Mayor Bill de Blasio is personally soliciting donations for his political action committee – reaping money from sources that include individuals seeking favorable treatment from his administration, an investigation by THE CITY found.

The revelations about de Blasio’s Fairness PAC – which he’s using, in part, to pay for travels exploring a presidential bid – followed the city Department of Investigation’s finding he broke city ethics rules in a previous fundraising campaign.

Mike Casca, a Fairness PAC spokesperson, confirmed the mayor is personally seeking donations for the group. Each donor’s name is run through the city’s database of entities doing business with City Hall, said Casca, adding the PAC won’t accept a check from anybody on the list.

But the so-called Doing Business database, which includes only top executives involved in certain transactions, is hardly complete.

A basic search of other databases – including the list of lobbyists – revealed multiple examples of donors who were pressing de Blasio’s team on active projects while writing checks to his PAC, THE CITY found.

Meanwhile, the mayor is working the phones.

His public schedule for August through December shows a total of 125 hours dedicated to fundraising phone calls. His “Call Time” included 38.5 hours in August, 25 hours in September and 38 hours in October. It’s unclear how much of this time was dedicated to Fairness PAC fundraising.

Casca said the “mayor voluntarily set out a strict standard” in declining donations from entities in the Doing Business database, and criticized the examples uncovered by THE CITY as overly broad.

But Betsy Gotbaum, executive director of the government reform group Citizens Union, said the mayor and his Fairness PAC need to be more vigilant in assessing potential donors.

“They should be extremely careful not to ask anybody – or to double-check to make sure people are not – doing business or trying to get business with the city,” said Gotbaum, a former city public advocate. “[The mayor] should not be asking them.”

Transparency Issues on Conflicts Guidance

A DOI report filed in October concluded de Blasio had violated city conflict-of-interest rules by personally soliciting donations for his now-defunct non-profit Campaign for One New York from entities with business pending before the executive branch.

DOI found the mayor had twice been warned not to do that – and detailed his pursuit of checks from several developers who, at the time, were pursuing favorable treatment from City Hall.

With Campaign for One New York, the mayor released a letter he got from the city Conflicts of Interest Board spelling out the rules for his fundraising.

With Fairness PAC, the group’s lawyers sought unspecified “advice” from COIB, but Casca declined to provide details.

Casca said only that the PAC’s lawyers did not ask about fundraising because they believed that was covered by the state Joint Commission on Public Ethics and the Federal Election Commission. They “did seek other advice,” which he wouldn’t describe, and dubbed COIB’s guidance to the Fairness PAC as “privileged communications.”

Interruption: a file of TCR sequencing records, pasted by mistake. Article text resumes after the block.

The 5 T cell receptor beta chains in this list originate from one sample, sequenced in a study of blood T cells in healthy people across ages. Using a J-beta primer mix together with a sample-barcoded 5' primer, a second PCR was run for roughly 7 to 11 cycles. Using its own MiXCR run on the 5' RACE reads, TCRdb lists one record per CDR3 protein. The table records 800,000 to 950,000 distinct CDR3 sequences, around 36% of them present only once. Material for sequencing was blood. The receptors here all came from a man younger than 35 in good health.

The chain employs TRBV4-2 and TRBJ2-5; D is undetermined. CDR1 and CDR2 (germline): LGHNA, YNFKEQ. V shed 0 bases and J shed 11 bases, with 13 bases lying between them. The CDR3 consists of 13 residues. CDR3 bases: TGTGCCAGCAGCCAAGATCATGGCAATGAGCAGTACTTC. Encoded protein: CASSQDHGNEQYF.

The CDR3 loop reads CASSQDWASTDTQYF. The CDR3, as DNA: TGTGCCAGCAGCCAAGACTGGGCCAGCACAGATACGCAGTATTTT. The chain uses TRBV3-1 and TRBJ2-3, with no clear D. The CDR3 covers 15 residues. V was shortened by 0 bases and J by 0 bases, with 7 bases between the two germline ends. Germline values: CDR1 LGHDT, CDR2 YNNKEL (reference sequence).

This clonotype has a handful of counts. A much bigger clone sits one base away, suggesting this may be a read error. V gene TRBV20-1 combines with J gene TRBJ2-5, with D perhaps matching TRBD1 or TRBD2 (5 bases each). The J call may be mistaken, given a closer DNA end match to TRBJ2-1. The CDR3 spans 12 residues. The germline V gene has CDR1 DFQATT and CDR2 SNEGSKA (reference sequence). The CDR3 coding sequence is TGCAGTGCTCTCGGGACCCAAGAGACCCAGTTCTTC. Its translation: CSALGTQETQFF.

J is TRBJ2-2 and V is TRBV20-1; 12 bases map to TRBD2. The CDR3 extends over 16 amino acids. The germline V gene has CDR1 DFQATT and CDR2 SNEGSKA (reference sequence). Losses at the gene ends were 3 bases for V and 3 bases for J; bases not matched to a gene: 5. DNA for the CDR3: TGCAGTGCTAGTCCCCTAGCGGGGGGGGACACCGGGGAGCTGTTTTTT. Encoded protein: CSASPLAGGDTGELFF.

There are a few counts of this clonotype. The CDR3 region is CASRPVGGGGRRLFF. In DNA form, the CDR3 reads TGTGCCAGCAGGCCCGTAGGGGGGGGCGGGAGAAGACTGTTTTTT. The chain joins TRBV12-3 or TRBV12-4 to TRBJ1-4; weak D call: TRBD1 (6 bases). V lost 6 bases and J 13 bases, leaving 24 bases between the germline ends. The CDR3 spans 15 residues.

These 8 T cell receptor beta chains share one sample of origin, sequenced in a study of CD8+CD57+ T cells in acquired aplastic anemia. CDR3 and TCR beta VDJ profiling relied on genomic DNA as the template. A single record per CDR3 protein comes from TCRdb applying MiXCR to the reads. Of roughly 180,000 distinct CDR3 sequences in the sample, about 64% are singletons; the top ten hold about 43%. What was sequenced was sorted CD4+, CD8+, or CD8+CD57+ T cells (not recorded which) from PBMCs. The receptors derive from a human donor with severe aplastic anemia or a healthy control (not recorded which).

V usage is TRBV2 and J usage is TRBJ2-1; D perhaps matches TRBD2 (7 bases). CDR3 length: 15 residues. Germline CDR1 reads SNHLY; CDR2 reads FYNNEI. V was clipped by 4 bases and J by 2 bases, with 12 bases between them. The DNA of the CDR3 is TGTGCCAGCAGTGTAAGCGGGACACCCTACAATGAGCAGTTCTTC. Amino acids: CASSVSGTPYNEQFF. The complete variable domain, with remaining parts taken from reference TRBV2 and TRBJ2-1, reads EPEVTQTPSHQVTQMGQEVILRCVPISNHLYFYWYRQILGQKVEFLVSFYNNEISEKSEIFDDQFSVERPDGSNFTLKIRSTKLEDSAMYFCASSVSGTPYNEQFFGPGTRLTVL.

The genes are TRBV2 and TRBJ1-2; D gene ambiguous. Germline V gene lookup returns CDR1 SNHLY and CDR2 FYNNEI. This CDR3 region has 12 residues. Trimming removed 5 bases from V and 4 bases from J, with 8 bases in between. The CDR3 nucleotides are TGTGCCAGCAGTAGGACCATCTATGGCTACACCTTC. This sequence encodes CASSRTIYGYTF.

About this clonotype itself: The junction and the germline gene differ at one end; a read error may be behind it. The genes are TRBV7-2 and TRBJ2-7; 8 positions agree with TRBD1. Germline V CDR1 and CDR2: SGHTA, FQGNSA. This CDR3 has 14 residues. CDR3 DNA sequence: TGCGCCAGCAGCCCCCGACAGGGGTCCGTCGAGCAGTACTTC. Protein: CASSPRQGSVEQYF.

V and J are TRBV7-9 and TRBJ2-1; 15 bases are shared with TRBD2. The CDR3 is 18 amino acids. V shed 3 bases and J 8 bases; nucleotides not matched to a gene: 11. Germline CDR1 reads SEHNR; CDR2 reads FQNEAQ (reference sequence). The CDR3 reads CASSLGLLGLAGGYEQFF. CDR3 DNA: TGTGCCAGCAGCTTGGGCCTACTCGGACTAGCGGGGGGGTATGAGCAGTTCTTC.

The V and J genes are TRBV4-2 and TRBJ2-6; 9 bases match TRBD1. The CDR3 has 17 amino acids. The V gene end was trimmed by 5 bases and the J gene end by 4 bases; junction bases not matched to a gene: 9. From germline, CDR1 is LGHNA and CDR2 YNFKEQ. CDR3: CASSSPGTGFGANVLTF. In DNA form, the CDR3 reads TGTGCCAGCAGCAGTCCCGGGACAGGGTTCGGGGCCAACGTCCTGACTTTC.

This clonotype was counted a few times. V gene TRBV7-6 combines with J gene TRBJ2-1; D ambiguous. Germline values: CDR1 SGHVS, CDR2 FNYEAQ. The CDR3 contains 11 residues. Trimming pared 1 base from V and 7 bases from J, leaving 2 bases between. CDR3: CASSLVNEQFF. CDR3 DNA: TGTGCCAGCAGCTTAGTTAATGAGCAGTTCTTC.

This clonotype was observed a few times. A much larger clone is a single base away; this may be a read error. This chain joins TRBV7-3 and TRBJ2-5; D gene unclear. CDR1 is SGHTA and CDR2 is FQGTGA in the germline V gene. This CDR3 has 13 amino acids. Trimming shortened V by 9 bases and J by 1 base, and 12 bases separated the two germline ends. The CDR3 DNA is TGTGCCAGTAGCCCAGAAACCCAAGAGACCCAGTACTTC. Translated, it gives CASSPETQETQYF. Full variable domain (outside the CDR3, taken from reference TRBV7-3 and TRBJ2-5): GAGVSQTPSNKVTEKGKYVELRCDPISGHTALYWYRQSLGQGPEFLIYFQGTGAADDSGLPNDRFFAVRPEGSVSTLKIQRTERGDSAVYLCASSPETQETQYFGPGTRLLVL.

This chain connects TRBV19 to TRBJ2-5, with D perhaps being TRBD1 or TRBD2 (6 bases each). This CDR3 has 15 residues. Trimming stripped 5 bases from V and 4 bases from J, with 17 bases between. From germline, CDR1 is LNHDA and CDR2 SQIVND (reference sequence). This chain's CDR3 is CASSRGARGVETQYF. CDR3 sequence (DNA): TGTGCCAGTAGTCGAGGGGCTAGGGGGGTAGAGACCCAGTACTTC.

THE CITY reported last week that Campaign for One New York is the subject of an ongoing Joint Commission on Public Ethics probe.

Questions on Vetting Process

A key finding of DOI’s report on de Blasio’s Campaign for One New York fundraising was the group’s failure to adequately check potential donors to see whether they had business with City Hall. In the first three months, during which de Blasio raised $1.37 million, DOI found there was no vetting process.

The vetting procedures for Fairness PAC, which raised $470,000 through the end of 2018, appear far from comprehensive.

THE CITY easily found multiple Fairness PAC donors who – at the same time they were writing checks for the mayor – had lobbyists on retainer pressing City Hall for agency approvals related to their projects, including zoning changes and tax breaks.

The homepage for the Fairness PAC Credit: Screenshot of

Take the law firm of Abrams Fensterman. In the fall of 2018, two partners wrote three checks totaling $15,000 for the mayor’s PAC. At the time, they’d retained two lobbyist firms, Bryan Cave and Suri Kasirer, to influence the Office of the Mayor on zoning changes that could significantly impact their real estate clients.

One of the clients, Cactus Holdings, boasts of controlling 2 million square feet of real estate in the New York metro area.

The firm’s managing partner, Howard Fensterman, wrote one of his two $5,000 checks to Fairness PAC on Nov. 6 – the same day lobbyist Kasirer filed a disclosure report noting her intended “targets” included then-Deputy Mayor for Housing & Development Alicia Glen and James Patchett, head of the city’s Economic Development Corp.

Fensterman declined to discuss whether the mayor personally solicited donations from him and his partner, Frank Carone, a longtime de Blasio supporter.

The firm’s spokesperson, Lisa Linden, wrote in an email: “We do not discuss our clients’ business with the mayor, and any activities that are properly recognized to be lobbying are reported as required to the appropriate City agencies.”

She added, “We have been active in civic affairs in Brooklyn for a long time, and have supported Brooklynite Bill DeBlasio (sic) since 2009 – before he ran for Mayor – and plan to continue to do so. That support includes contributions to the Fairness PAC.”